Europe on the Road to World War II: Polemical Notes

  • Post category:Issue XXII

Yurii Klymenko
PhD in Political Science, Ambassador Extraordinary and Plenipotentiary
ORCID: 0000-0001-7296-6208

Oleksandr Potiekhin
Doctor of History, Chief Scientific Officer, Institute of World History of the NAS of Ukraine
ORCID: 0000-0002-1856-2672

DOI: 10.37837/2707-7683-2021-6

Abstract. The Russian Federation’s military aggression against Ukraine, preceded by the war of the Russian Federation against Georgia, raised the question of a joint repulse of democratic states to actions aimed at undermining European stability. The problem of protecting small and medium-sized states from the threat posed by Russia has arisen in a new way. In this context, the inability of leading European states to stop the aggression of Nazi Germany is repeatedly mentioned. To assess the relevance of such parallels with modernity, the authors of this article seek to briefly and objectively analyse what was happening in the 1930s. The threat of a military catastrophe and complete destabilisation of Europe had been growing since 1933, when Hitler came to power in Germany. He and his entourage gradually dragged Europe into a series of international conflicts and the World War II. According to the authors of the article, the leading motive for the inaction of Western powers within the military and political allied cooperation was not the desire to balance Germany’s military power and thus deter aggression but the attempt to avoid involvement in a world war by appeasing Hitler. In pursuit of European stability, France aimed to secure the military support of as wide a range of European countries as possible, and Great Britain was seeking to build a stable European system without making clear military commitments to the continental powers. London felt at peace with Berlin’s continental ambitions, as they did not cover the seas. London entertained the illusion that its security could be guaranteed without interfering in the war on the mainland. The authors emphasise that only in a state of conscious self-blindness could Western politicians for years retain the illusion of the prospect of civilising and taming the German dictator by satisfying his whims. Such illusions, however, never concerned Stalin. In the pre-war period, the Stalinist regime did its best to prevent the Soviet Union from being involved in building a system of collective security in Europe. The authors come to the following conclusion: in an effort to preserve at least the remnants of stability in Europe, the states have consistently moved towards continuous destabilization and war.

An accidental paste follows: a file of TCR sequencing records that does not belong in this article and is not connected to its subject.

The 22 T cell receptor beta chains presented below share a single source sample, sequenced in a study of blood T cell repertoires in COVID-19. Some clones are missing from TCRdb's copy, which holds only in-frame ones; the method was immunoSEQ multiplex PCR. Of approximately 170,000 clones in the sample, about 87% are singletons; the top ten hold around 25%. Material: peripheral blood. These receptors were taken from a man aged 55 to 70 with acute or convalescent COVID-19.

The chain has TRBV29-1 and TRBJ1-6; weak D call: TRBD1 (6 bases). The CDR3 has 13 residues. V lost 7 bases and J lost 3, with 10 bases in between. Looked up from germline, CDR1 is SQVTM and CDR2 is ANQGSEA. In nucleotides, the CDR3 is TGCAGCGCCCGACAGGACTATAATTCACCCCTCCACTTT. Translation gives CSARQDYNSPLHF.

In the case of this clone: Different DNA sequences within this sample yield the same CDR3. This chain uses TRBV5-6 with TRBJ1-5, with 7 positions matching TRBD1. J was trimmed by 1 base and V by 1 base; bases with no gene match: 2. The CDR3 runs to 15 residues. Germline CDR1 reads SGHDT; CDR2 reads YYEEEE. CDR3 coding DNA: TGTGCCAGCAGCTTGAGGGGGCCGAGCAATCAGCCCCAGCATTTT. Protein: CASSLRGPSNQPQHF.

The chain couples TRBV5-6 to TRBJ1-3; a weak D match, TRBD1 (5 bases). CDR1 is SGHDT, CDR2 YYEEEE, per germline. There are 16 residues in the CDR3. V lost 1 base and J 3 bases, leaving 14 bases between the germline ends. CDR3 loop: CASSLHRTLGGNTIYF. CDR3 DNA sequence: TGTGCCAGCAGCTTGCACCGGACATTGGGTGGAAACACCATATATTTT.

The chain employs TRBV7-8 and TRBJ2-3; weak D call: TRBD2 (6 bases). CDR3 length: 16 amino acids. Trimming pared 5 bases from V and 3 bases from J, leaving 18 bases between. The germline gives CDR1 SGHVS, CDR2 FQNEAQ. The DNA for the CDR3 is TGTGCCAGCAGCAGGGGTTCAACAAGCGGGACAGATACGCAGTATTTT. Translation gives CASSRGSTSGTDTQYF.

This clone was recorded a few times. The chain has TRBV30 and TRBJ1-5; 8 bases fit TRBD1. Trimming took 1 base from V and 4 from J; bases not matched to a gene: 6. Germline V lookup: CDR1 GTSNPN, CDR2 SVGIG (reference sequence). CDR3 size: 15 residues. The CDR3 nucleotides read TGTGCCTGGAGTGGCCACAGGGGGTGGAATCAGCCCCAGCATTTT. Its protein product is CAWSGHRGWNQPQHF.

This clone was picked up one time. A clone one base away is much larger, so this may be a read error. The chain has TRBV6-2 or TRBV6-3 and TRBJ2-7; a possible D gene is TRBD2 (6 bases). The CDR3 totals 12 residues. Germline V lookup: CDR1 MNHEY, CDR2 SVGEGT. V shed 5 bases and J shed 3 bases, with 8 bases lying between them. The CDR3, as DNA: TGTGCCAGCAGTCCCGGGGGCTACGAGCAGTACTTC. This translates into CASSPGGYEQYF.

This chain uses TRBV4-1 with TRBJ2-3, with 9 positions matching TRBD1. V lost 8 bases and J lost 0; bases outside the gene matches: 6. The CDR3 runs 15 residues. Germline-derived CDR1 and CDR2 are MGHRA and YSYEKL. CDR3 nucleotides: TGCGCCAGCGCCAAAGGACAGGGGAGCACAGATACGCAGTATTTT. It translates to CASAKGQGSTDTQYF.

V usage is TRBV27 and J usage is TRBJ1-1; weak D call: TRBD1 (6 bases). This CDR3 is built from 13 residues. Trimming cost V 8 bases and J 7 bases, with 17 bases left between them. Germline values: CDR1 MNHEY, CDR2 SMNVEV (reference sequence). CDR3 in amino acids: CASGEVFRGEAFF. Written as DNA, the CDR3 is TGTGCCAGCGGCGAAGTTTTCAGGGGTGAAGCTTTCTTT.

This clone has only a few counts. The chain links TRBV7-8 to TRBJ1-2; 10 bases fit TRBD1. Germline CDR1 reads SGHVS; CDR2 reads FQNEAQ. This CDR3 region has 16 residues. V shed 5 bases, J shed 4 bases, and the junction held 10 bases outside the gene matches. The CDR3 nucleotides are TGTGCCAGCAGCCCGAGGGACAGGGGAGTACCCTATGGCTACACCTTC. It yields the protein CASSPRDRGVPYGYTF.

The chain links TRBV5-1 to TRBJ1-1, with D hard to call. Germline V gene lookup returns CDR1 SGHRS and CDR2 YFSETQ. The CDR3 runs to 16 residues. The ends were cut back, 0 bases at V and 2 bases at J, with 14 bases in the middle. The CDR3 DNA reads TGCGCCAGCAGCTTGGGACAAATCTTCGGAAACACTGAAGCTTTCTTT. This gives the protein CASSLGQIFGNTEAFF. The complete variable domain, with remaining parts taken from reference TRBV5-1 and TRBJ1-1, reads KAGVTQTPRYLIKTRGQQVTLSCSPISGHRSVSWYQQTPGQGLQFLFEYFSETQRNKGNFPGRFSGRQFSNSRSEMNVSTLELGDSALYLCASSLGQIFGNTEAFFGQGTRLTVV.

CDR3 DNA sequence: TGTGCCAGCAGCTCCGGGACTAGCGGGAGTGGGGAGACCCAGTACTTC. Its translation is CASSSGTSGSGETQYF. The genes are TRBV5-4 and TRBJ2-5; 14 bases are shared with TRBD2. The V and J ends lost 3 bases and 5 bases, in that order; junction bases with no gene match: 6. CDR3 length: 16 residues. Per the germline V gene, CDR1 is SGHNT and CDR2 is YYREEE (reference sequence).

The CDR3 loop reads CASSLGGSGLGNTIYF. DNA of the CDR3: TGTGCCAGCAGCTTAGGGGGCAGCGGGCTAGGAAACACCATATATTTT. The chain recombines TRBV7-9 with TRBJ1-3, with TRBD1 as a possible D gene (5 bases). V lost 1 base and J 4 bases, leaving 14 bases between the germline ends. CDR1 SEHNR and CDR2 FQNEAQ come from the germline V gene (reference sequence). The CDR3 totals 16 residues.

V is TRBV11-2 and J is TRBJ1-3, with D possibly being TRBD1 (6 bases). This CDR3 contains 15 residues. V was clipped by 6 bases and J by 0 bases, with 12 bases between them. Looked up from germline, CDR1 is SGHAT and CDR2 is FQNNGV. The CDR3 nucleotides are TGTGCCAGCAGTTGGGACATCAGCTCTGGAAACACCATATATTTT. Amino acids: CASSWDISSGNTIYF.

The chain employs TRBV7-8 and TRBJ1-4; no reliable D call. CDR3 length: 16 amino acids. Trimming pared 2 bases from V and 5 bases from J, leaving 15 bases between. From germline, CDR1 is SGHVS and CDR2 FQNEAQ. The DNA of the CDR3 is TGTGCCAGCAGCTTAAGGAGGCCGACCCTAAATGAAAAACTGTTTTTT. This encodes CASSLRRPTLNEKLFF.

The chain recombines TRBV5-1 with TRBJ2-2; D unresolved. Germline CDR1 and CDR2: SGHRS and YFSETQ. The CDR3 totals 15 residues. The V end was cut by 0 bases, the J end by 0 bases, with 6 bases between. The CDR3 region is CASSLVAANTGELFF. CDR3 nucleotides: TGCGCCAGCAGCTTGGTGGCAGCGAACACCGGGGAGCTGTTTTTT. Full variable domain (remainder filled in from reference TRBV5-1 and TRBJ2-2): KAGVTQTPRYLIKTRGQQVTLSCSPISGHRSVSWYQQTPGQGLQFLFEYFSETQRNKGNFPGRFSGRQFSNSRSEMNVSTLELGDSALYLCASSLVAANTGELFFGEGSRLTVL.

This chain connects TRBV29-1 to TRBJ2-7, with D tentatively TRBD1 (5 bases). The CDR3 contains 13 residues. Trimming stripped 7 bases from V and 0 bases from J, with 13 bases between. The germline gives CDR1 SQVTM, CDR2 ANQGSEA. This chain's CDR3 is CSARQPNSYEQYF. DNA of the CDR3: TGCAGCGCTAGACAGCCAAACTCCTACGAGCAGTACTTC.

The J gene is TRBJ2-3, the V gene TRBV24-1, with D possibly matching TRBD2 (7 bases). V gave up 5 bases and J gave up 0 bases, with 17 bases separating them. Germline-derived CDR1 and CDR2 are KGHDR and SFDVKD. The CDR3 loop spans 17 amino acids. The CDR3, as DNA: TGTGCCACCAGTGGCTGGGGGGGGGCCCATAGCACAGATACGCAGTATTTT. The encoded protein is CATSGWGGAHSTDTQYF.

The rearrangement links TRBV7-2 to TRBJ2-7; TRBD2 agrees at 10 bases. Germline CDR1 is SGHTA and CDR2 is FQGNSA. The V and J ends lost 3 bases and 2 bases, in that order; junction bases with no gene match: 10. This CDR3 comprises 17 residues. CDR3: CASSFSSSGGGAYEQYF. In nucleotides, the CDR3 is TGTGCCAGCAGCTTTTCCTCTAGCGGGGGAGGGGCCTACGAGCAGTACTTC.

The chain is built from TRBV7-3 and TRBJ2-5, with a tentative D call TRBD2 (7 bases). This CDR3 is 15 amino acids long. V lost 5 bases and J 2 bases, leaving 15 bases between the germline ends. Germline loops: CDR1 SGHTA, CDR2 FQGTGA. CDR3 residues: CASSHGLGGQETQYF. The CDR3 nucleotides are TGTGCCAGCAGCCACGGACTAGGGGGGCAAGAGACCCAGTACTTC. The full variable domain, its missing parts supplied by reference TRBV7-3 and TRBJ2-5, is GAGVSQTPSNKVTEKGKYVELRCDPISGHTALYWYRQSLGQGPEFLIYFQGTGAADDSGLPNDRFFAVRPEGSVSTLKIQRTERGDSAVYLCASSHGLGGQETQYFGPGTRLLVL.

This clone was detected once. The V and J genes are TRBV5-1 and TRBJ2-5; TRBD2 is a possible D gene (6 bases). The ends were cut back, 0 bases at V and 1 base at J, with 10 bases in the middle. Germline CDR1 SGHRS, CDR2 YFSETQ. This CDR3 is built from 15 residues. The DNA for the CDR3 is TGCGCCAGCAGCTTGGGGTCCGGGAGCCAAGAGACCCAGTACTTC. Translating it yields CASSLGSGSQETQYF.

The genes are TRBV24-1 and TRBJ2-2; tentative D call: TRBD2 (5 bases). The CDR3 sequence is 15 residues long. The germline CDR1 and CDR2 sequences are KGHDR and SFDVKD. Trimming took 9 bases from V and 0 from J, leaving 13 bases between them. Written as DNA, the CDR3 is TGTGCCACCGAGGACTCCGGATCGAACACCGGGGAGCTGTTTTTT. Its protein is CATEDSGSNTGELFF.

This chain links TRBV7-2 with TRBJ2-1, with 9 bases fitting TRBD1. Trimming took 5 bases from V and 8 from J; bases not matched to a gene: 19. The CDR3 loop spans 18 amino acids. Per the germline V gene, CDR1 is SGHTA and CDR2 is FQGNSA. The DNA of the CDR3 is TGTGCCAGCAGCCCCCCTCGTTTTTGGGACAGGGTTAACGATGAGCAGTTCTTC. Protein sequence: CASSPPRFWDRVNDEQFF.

Keywords: Europe, military and political union, World War II, Germany.

Download Article (ukr)

  1. Young, R. (1996). France and the Origins of the Second World War. London: Palgrave-Macmillan, p. 28. [in English].
  2. Schuker, S. (1986). France and the Remilitarization of the Rhineland, 1936. French Historical Studies, vol. 14, no. 3, p. 304. [in English]. 10.2307/286380
  3. Schweller, R. (1998). Deadly Imbalances: Tripolarity and Hitlers Strategy of World Conquest. New York: Columbia University Press, pp. 28–31. [in English].
  4. Ripsman, N. and Levy, J. (2007). The Preventive War that Never Happened: Britain, France, and the Rise of Germany in the 1930s. Security Studies, vol. 16, no. 1, p. 38. [in English].
  5.   Shirer, W. (2017). Zlet i padinnia Tretioho Raikhu. Istoriia natsystskoi Nimechchyny: u 2 t. [The Rise and Fall of the Third Reich]. Vol. 1. Kyiv: Nash format. p. 330. [in Ukrainian].
  6. Ripsman, N. et al. (2007). The Preventive War that Never Happened: Britain, France, and the Rise of Germany in the 1930s. Security Studies, vol. 16, no. 1. pp. 54–55. [in English]. 10.1080/09636410701304549
  7. Boyce, R. (1989). ‘Introduction’, in: Boyce, R. et al. (eds). Paths to War. New Essays on the Origin of the Second World War. Basingstoke, London: Macmillan, p. 9. [in English].
  8. Bogaturov, A. (2007). ‘Krizis Versalskogo poryadka’ [The Crisis of the Westphalian Order], in Bogaturov, A. (ed.). Sistemnaya istoriya MO v dvukh tpomakh [Systemic History of International Relations in Two Volumes]. Vol. 1. Moscow: Kulturnaya revolyutsiya, pp. 255–256. [in Russian].